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Think Your Hot Flashes Won’t Kill You? Think Again!
Excerpted from Hot Flash Hell: A Gynecologist's Guide to Turning Down the Heat
By Lauren Streicher, MD
Even if you are willing to spend 10 or more years of your life dressing in layers, tossing and turning all night and carrying a portable fan, the impact of hot flashes goes far beyond the misery of feeling like you are living in a sauna. There is now an abundance of scientific evidence that hot flashes increase the risk of developing cardiovascular disease and other serious medical conditions.
Your Heart on Hot Flashes
Every time you have a hot flash, your heart rate and blood pressure increase. You are not imagining those palpitations! In other words, hot flashes make your heart work harder. It also appears that hot flashes cause an inflammatory response, which in turn damages blood vessels. Add a hot flash-induced elevation of low-density lipoprotein (LDL), the "bad" cholesterol, and it is no wonder that the risk of heart trouble or stroke is associated with women who experience frequent and persistent hot flashes compared to women who are flash free, even when you take other risk factors into consideration such as obesity, smoking and diabetes.
Cardiovascular Disease Is Not the Only Condition Impacted by Hot Flashes
Every time you have a hot flash, you increase your cortisol levels and initiate an inflammatory response, resulting in damage to blood vessels throughout the body. Every organ system is affected.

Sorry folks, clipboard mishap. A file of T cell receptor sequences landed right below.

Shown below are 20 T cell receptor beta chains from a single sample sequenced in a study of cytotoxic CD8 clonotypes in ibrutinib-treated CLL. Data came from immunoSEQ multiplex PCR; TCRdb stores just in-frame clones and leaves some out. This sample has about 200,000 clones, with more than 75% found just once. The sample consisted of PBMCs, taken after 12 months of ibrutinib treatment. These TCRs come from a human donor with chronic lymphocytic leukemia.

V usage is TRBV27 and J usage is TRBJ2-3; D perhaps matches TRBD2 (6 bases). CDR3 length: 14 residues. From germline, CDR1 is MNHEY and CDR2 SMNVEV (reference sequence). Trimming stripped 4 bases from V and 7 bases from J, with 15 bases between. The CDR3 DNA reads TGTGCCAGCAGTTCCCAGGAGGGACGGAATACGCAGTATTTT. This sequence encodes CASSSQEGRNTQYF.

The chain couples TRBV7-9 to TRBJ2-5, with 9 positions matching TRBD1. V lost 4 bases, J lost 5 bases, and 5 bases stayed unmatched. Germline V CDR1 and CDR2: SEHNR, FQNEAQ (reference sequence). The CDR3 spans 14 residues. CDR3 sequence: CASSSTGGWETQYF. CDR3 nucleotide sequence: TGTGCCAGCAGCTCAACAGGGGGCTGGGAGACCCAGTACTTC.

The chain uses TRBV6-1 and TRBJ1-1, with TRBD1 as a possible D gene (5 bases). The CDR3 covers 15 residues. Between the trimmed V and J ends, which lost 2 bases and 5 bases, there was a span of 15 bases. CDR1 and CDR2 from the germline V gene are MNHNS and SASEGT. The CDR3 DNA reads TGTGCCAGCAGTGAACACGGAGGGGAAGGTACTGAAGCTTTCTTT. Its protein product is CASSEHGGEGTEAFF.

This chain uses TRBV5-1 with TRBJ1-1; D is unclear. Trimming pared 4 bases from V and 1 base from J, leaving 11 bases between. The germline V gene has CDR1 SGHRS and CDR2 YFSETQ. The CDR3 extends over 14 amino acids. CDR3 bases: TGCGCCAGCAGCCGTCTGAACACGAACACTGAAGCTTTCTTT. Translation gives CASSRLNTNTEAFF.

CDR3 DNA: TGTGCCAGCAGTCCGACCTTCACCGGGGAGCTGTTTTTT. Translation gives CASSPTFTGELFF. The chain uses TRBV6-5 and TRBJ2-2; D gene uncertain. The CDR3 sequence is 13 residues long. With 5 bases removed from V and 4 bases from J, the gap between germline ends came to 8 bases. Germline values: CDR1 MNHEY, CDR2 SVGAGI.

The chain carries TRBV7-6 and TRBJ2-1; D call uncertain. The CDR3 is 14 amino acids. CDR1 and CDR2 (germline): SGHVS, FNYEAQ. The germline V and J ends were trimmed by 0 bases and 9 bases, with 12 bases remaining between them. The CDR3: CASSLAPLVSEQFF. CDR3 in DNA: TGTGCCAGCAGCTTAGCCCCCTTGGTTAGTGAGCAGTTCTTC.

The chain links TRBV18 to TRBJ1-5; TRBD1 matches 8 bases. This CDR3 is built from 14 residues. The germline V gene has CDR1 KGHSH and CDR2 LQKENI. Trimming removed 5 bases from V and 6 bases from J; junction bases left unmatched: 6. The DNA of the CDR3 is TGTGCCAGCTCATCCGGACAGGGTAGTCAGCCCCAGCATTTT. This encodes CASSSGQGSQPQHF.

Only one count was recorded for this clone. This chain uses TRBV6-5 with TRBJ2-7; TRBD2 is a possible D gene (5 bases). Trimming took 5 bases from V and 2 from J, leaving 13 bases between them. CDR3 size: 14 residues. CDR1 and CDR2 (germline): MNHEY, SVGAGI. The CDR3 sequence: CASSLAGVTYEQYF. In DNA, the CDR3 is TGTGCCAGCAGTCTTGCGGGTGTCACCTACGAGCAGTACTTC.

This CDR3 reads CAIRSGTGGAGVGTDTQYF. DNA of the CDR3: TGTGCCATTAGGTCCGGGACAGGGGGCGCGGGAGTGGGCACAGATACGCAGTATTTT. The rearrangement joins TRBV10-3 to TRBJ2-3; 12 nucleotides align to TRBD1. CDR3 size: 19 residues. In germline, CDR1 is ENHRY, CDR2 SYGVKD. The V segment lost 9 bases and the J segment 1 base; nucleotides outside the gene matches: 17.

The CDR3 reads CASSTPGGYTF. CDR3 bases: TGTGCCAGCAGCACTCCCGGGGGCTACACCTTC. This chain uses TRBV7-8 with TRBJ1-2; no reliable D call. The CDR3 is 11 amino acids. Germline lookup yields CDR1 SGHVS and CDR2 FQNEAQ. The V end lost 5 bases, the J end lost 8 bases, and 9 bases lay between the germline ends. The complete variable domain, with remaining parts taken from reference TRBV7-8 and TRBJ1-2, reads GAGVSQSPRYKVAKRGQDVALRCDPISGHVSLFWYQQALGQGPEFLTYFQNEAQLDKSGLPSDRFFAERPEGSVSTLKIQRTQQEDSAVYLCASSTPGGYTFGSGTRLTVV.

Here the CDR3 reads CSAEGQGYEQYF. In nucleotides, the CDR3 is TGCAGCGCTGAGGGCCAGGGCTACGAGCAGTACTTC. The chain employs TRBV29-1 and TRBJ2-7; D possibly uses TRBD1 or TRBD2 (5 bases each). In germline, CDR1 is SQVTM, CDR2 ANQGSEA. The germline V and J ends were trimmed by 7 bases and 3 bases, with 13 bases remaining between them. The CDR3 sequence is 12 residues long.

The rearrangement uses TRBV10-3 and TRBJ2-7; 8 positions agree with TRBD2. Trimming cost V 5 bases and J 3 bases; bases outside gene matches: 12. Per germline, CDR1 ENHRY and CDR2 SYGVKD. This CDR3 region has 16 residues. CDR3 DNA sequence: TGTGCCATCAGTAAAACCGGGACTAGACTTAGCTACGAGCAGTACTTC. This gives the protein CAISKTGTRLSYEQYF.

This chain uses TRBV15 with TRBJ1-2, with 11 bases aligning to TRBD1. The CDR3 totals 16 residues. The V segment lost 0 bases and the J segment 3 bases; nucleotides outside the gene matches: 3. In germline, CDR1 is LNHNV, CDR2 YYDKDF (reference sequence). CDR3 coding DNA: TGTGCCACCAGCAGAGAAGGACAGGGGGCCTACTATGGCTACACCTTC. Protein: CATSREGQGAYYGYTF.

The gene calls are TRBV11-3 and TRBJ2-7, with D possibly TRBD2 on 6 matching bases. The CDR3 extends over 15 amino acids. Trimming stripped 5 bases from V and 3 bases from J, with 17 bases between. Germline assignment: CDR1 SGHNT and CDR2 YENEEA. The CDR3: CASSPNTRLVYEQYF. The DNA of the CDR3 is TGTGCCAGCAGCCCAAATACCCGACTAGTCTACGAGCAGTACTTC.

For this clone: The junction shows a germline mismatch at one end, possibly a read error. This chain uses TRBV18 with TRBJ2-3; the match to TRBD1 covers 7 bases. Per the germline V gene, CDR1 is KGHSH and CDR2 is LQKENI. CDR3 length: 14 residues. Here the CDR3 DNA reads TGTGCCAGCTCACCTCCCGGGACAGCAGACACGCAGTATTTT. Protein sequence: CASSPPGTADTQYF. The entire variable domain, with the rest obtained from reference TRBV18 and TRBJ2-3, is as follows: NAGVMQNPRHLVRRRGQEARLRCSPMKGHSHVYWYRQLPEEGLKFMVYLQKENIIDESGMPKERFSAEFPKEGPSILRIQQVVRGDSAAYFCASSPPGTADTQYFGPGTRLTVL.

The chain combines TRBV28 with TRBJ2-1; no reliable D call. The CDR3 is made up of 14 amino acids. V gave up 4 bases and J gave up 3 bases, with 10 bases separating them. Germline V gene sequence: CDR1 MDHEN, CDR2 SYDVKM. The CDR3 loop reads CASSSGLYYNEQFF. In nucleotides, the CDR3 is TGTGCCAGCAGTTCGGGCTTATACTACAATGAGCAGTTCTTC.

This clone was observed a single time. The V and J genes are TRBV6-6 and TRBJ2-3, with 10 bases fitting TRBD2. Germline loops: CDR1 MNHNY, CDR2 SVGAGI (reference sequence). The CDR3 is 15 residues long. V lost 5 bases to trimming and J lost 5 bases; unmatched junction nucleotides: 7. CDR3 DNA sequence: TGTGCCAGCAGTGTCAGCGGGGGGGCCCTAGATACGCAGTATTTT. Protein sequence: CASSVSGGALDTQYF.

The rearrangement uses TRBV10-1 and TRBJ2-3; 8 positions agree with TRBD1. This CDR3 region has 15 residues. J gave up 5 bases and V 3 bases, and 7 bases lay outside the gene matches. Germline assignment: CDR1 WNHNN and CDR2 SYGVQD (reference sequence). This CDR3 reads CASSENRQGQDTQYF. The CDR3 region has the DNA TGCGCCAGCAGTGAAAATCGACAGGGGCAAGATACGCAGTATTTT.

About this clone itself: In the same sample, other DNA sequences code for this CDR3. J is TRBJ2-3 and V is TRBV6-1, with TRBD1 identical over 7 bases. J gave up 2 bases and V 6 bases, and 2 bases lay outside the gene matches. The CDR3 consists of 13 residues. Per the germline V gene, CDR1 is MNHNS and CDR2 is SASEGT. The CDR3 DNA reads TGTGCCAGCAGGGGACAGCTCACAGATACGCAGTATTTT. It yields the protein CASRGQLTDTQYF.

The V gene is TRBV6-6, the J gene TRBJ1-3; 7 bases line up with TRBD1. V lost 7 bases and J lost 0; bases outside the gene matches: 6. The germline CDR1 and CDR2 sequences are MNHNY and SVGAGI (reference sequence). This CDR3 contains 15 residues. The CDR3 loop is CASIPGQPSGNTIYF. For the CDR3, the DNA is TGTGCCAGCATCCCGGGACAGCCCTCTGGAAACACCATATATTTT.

In a study of more than 5,600 women age 46-57, bone loss correlated with frequency of hot flashes, even when age, weight, smoking, hormone therapy, exercise and other risk factors were taken into consideration. In the United States alone, there are 8 million women with osteoporosis and 34 million women with low bone mass (osteopenia) who are at risk of fracture and don't know it. By age 80, 50% of women have osteoporosis and are at significant risk of fracture if they fall. Fractures from osteoporosis are responsible for 2 million fractures per year. Twenty-five percent of women older than 50 years die as a result of their osteoporotic hip fracture. Osteoporosis is not just about getting shorter.
Insulin is the hormone produced by the pancreas that controls blood sugar metabolism. In adults who have Type 2 diabetes, the body does not respond to normal amounts of insulin (insulin resistance) and requires the pancreas to produce progressively higher amounts. Controlling Type 2 diabetes is important to avoid complications such as cardiovascular disease. Studies show that women who have hot flashes have an increase in insulin resistance which, in turn, increases their risk of developing diabetes, not to mention this may potentially sabotage their efforts to manage their diabetes.
Toughing it out is not a good strategy, but fortunately there are hormonal and nonhormonal safe and effective solutions to reduce or eliminate hot flashes.
A HANDLE ON HOT FLASHES
With hormone therapy, LaVern Rogers gets her life back after menopause.
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